Sunday, November 20, 2011


There are some thrills you can only experience in the army, and one of them I had the chance to experience many a time this week. Usually in the IDF when one does an infantry drill you do it first “dry,” meaning shouting bang! bang! and with no magazine inside the gun. Only after finishing the whole exercise this way we then go back to the start, and do it all over with live fire. While being safer this takes away from the reality of the drill, as when we go to war the first time we see our targets it will be the first time an we will be shooting live rounds. But …. occasionally when the right safety percussions are in place we are permitted to go straight to live fire. 
This past week we did a company drill straight to live fire. We started just as the sun was creeping up over the edge of the Golan Heights, and the air was frigidly cold. We began in the tree line and waited for the spray down of the targets by the company’s heavy machine guns. When they finished team one and three began to bound out quickly to clear the “killing ground” before the targets. (The killing ground is the flat area under complete control by fire and observation by the enemy) As they got to the bottom of the hill team four, and my team, team two, began to follow in their footsteps as support. The adrenaline now is pumping, the rounds are flying (I am not shooting yet but that changes nothing), and we are all in the height of Rabak. This is an IDF term which is hard to translate, but its meaning is something along the lines of being really pumped up, into something and full of aggression. We are right behind team one, as their hill tops come under their control we got ready to make a flanking maneuver to the enemies right side. They begin to pour out cover fire, and we start to bound out. The rabak now is really going, as we spread out into our fighting line. We are starting to pour our own fire down onto the targets, and are quickly advancing. Because the targets are so close we are quickly in charging distance and straighten out our line as we rise to charge the hill top. We come up and over the crest of the hill and quickly lay down flat and begin to cover team one as they did for us.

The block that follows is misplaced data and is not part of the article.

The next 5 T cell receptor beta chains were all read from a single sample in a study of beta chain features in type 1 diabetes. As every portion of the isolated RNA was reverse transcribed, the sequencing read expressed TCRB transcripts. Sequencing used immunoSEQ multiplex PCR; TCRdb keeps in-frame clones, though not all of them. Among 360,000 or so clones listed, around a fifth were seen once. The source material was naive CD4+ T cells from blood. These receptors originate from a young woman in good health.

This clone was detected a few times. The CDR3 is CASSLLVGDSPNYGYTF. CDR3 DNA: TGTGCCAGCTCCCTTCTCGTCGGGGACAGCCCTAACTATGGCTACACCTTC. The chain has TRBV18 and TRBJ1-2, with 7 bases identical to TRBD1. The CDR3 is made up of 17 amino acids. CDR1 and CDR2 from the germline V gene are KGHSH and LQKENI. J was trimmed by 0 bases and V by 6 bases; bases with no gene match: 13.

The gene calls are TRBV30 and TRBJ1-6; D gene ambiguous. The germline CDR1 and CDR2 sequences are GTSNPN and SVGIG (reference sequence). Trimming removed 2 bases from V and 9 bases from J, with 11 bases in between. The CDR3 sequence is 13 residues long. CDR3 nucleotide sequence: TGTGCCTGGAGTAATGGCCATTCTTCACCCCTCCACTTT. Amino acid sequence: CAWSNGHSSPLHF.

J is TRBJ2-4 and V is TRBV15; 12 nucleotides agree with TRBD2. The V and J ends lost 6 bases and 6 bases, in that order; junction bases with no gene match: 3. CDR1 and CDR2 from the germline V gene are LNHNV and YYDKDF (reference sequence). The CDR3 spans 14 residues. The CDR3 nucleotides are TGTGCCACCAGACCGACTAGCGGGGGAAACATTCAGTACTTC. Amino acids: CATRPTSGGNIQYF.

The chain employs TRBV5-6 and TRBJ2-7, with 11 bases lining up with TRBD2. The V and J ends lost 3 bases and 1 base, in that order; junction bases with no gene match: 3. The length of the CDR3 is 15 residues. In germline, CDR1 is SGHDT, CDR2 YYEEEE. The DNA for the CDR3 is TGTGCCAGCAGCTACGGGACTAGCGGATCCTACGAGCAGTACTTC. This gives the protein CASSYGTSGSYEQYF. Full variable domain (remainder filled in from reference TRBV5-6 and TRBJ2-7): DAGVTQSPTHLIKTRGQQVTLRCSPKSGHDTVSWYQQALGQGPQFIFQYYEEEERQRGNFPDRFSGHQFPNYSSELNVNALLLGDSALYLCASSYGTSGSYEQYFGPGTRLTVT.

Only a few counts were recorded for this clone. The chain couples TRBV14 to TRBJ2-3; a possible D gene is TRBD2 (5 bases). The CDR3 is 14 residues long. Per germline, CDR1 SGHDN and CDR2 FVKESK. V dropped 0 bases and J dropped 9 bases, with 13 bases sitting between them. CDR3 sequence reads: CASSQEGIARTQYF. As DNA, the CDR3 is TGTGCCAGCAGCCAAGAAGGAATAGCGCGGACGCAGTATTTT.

Now team one does a flanking move and when they control their hilltops we go out for our flanking maneuver on the last and tallest hilltop. Little by little our line is formed as all of us bound out in small groups and the fire increases little by little. Finally we start going up the hill as one group, bullets screeching at our targets. Then we are in charging distance, the order to get ready to charge goes out. Magazines are switched, and then the assault gunners go up on one knee and star to spray down the targets. The fire power is awesome, and invigorating. Then all together we rise and begin to move forward. I am now giving two rounds to each target I see, with adrenaline pumping, breath coming ragged from running up the hill, and hundreds of rounds flying around me. Then it’s over, we are at the top, the hill is clear, and we begin to let off some of the pent up emotion.
There is something about shooting a live round which gives one such a thrill. The knowledge you are in control of something so deadly, and dangerous. The power you hold in your hands over life and death.  It’s an awesome thrill only multiplied wih each round you fire, and is fired around you.

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